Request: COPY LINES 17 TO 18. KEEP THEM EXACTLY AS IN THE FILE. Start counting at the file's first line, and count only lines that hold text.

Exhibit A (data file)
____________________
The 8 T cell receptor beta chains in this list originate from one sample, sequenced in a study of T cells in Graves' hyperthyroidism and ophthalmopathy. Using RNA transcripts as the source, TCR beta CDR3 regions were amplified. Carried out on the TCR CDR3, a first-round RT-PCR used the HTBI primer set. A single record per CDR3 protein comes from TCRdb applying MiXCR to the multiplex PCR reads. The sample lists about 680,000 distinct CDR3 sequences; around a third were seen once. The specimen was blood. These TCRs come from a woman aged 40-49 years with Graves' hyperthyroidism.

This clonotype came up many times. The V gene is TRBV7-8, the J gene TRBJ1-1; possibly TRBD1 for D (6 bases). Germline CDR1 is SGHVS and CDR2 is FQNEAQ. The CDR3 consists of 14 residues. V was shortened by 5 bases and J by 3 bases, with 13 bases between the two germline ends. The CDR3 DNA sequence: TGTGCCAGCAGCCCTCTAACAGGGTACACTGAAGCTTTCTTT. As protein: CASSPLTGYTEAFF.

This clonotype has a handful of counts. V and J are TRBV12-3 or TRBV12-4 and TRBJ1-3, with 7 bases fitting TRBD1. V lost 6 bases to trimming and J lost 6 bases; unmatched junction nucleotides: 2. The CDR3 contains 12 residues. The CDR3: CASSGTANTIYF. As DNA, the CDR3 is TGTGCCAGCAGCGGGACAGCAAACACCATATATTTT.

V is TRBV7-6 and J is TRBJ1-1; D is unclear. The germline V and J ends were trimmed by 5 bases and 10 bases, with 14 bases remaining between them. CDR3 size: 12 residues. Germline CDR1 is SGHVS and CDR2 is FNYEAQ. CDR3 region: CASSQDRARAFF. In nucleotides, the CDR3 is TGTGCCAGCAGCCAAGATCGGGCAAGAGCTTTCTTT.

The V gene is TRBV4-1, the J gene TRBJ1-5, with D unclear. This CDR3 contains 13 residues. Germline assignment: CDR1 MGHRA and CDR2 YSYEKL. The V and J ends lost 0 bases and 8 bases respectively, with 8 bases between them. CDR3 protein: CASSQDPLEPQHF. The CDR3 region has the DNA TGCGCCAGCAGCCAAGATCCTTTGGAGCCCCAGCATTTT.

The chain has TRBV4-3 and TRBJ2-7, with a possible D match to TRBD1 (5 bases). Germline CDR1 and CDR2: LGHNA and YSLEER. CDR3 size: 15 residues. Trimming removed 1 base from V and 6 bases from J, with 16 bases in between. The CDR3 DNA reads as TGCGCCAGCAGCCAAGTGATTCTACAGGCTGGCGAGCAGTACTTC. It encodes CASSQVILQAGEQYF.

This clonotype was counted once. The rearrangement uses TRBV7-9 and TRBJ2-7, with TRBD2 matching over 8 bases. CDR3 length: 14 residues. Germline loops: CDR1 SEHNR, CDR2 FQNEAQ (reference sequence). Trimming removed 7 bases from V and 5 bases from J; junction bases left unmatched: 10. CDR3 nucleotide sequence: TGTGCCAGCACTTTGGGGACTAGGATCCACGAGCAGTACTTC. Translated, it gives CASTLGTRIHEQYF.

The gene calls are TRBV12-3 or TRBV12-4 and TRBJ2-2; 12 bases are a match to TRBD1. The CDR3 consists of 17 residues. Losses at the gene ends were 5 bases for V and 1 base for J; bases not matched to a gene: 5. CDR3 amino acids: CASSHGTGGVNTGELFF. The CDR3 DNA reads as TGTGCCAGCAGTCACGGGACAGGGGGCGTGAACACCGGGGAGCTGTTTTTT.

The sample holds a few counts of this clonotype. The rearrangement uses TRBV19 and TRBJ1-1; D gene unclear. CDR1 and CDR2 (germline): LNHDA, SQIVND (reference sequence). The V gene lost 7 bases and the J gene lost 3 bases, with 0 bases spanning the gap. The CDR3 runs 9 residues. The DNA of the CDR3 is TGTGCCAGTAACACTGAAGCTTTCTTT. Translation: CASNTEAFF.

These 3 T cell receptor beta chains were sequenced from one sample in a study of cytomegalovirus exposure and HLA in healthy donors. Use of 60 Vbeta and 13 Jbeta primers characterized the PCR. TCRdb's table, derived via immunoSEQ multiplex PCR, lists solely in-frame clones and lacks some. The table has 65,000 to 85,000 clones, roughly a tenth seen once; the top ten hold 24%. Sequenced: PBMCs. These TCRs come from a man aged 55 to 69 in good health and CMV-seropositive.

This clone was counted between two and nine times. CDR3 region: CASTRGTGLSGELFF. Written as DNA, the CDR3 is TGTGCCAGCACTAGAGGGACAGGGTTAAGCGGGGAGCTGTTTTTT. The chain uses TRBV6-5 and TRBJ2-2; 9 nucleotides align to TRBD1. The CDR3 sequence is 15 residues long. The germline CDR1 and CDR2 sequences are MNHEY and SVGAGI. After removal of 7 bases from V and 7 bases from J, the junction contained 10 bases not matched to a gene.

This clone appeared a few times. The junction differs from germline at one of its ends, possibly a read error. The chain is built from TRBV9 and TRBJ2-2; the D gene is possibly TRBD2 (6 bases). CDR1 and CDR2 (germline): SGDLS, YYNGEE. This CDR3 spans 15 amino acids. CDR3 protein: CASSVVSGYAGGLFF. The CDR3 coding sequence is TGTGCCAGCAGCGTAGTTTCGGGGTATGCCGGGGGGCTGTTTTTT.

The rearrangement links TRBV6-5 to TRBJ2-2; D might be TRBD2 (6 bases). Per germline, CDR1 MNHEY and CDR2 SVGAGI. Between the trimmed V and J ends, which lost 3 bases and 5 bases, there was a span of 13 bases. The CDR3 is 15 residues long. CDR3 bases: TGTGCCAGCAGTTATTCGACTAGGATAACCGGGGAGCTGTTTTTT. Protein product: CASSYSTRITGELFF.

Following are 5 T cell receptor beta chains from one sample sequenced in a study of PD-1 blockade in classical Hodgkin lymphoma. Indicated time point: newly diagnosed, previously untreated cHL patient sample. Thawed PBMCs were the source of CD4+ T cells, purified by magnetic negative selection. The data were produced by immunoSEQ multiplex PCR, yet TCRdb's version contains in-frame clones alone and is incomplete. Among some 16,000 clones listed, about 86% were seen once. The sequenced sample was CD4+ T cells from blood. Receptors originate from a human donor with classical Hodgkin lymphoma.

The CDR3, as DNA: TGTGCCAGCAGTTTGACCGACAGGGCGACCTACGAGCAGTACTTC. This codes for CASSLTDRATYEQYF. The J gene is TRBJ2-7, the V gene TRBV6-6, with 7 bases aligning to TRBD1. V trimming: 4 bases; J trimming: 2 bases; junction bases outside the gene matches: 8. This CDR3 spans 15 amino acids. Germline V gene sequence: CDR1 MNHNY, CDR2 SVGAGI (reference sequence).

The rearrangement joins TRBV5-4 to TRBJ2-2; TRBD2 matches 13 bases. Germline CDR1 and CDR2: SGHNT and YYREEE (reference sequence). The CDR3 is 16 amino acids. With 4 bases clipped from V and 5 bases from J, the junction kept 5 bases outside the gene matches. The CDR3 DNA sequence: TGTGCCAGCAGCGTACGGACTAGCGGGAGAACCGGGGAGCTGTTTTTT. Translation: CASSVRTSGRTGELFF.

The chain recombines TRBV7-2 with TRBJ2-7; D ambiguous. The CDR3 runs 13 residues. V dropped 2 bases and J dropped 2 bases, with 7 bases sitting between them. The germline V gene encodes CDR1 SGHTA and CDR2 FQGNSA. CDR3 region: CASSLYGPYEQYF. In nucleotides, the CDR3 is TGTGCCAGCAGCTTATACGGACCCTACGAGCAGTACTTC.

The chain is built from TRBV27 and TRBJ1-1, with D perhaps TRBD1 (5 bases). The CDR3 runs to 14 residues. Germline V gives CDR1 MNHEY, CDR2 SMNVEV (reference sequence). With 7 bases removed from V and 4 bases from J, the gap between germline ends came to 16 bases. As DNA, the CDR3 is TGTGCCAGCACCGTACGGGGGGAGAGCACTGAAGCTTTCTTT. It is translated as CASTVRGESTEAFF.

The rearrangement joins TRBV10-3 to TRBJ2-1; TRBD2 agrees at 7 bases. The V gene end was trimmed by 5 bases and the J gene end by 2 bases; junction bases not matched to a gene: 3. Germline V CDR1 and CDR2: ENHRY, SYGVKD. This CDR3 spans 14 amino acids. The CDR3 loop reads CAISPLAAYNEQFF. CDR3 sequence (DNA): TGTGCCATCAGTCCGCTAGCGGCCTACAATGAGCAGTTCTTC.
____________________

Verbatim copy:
The chain recombines TRBV7-2 with TRBJ2-7; D ambiguous. The CDR3 runs 13 residues. V dropped 2 bases and J dropped 2 bases, with 7 bases sitting between them. The germline V gene encodes CDR1 SGHTA and CDR2 FQGNSA. CDR3 region: CASSLYGPYEQYF. In nucleotides, the CDR3 is TGTGCCAGCAGCTTATACGGACCCTACGAGCAGTACTTC.

The chain is built from TRBV27 and TRBJ1-1, with D perhaps TRBD1 (5 bases). The CDR3 runs to 14 residues. Germline V gives CDR1 MNHEY, CDR2 SMNVEV (reference sequence). With 7 bases removed from V and 4 bases from J, the gap between germline ends came to 16 bases. As DNA, the CDR3 is TGTGCCAGCACCGTACGGGGGGAGAGCACTGAAGCTTTCTTT. It is translated as CASTVRGESTEAFF.